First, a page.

Testing / Performance
To determine the accuracy of the D-540's reproduced colors, we recorded a series of well-exposed shots of our GretagMacbeth color chart and imported the resulting images into Imatest Imaging Software. The software analyzes the images to determine the accuracy of each rendered tone. The chart below is modified by Imatest to visually display the camera's results. In each color tile, the outer square is the D-540's reproduced color, while the interior square is the color-corrected version, and the vertical rectangle in the center is the ideal on the GretagMacbeth color chart.
The graph below helps us perceive the accuracy of each of the 24 tones within the GretagMacbeth chart. The circles represent the tones produced by the Olympus D-540; the squares represent the ideal color. The more space between the two, the greater the error.
The Olympus D-540 received an overall color score of 8.47, which is quite good for a compact point-and-shoot digital camera. The camera received a mean saturation score of 108.7 percent, which is about average for a compact point-and-shoot. Almost all cameras oversaturate colors slightly to make the scene appear more vibrant. Overall, the D-540 renders a strong naturalistic portrayal of the scene with accurate tones based in realism and subtlety.
**Still Life Scene
**Below is a shot of our beloved still life scene, photographed with the Olympus D-540.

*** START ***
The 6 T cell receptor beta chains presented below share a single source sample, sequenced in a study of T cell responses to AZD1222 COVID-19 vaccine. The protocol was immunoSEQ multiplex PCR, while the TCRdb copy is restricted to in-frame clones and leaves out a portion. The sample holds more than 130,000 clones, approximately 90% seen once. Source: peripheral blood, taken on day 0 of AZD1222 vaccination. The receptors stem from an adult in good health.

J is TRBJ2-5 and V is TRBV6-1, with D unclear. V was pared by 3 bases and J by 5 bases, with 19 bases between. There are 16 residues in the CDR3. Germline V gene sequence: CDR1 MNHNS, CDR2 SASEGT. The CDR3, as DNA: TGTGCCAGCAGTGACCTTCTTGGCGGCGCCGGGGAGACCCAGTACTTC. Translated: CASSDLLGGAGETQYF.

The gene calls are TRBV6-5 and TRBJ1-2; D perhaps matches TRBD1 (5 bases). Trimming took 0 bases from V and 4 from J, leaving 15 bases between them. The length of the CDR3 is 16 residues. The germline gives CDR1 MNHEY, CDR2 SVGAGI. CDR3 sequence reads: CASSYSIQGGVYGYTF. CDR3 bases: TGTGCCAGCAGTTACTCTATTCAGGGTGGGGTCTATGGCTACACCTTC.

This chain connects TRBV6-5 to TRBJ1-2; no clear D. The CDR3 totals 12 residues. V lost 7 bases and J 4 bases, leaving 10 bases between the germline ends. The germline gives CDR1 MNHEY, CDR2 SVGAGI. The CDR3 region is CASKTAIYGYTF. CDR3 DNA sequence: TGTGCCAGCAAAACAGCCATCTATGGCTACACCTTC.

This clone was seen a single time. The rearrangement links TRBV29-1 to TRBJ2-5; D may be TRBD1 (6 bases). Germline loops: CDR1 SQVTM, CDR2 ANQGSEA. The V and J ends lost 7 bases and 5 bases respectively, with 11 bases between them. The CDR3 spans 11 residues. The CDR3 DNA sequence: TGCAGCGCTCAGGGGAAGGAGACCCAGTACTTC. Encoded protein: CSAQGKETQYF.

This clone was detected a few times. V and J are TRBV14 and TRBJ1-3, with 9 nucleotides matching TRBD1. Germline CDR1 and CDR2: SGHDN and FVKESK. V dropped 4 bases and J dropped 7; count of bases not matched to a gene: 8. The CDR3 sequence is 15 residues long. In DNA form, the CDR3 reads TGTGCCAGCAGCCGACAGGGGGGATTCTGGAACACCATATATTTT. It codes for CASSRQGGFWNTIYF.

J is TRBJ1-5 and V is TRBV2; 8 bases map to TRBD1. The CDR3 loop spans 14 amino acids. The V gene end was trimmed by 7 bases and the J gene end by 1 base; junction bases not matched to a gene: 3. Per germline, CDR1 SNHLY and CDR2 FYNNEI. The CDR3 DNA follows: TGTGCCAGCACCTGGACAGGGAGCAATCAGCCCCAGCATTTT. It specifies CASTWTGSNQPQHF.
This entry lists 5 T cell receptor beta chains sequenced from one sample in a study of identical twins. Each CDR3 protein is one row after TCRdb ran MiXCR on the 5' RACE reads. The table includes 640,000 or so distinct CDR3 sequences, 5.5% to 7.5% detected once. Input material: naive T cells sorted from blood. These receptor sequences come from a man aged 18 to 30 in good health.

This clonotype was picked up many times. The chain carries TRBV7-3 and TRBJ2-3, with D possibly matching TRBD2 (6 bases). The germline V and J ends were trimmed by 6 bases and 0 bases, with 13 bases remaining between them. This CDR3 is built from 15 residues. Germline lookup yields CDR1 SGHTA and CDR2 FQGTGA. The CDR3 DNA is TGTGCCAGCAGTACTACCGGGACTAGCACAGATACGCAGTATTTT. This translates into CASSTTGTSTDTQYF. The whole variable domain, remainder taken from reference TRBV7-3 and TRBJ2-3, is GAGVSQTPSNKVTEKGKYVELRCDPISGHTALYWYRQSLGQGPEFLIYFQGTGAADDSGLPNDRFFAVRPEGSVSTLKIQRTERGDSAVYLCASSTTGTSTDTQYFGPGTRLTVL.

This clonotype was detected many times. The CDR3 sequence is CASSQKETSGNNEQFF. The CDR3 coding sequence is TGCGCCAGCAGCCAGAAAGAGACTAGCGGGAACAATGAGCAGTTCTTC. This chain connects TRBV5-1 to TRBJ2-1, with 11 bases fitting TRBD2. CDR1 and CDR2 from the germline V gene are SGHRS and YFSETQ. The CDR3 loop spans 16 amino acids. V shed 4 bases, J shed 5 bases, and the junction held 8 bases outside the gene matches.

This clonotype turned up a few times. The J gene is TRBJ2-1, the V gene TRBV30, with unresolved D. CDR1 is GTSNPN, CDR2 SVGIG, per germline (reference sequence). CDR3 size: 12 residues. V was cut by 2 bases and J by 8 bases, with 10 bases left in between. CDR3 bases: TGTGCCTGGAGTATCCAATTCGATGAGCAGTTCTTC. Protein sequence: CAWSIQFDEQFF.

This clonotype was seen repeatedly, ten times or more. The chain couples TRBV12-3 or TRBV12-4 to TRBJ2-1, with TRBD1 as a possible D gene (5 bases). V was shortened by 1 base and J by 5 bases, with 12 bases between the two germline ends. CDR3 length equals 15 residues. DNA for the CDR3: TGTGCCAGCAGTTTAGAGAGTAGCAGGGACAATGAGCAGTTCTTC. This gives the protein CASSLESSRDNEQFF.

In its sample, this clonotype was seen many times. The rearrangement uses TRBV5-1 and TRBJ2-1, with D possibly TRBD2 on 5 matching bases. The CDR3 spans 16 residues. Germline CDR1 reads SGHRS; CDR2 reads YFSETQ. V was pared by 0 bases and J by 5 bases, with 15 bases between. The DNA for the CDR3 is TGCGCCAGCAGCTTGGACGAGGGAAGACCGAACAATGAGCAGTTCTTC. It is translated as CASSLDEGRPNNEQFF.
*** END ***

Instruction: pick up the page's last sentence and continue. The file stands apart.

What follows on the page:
Click on the above image to view a full resolution version (CAUTION: the linked file is very large!)](../viewer.php?picture=Olympus-D540-StillLifeLG.jpg)
Resolution / Sharpness ***(2.20)***
To test resolution, we take several well-lit photographs of an International Standards Organization resolution chart. The results are analyzed with Imatest Imaging Software to determine the number of active pixels. When this test is conducted, there is always some variance between the pixel count reported by manufacturers and the actual number of pixels used in forming the images. Cameras that record 70-80 percent of the reported pixel count are perceived to be 'good' performers, while cameras scoring 80-90 percent are 'very good,' and those that score above 90 percent are extremely rare and 'excellent.'
The Olympus Camedia D-540 recorded 2.20 megapixels in its images. This is 70 percent of the advertised 3.2 megapixel count, just pushing it into the 'good' classification. While many manufacturers have recognized the increasing awareness of consumers and their continual education regarding 'hot' and ineffective pixels, megapixels have begun to evolve into a more pure means of expressing resolution and image clarity, rather than an arbitrary means of general classification. Having said this, the D-540 contains a strong imager, though an increasing number of future cameras should surpass it.
**Noise-Auto ISO ***(2.51)*
The Olympus D-540 automatically sets the ISO speed for each shot, within the 50-400 ISO range available. Unfortunately, there was substantial noise apparent in many images produced by the Olympus Camedia D-540. Comparable low-budget models perform similarly, but still, the amount of visible noise is quite distracting.
Noise-Manual ISO ***(0.0)***
The ISO settings on the Olympus D-540 cannot be adjusted manually.
Start-up to First Shot (3.76)
The user could probably grow a gray hair in the time it takes for the D-540 to start up and take its first picture. It takes 6.24 seconds, which is by far the slowest we've tested.
Shot to Shot (8.09)
The Olympus D-540 does have a burst mode. It can shoot a frame every 0.81 seconds for 12 consecutive shots - which is pretty quick as long as the burst mode is engaged.
*Shutter to Shot (7.1)
*This digital camera is slow to focus, but quick to shoot. When the D-540 was pre-focused, it only took .02 seconds from the time the button was pressed to the time of exposure. However, it took a leisurely 0.95 seconds to both focus and take the picture.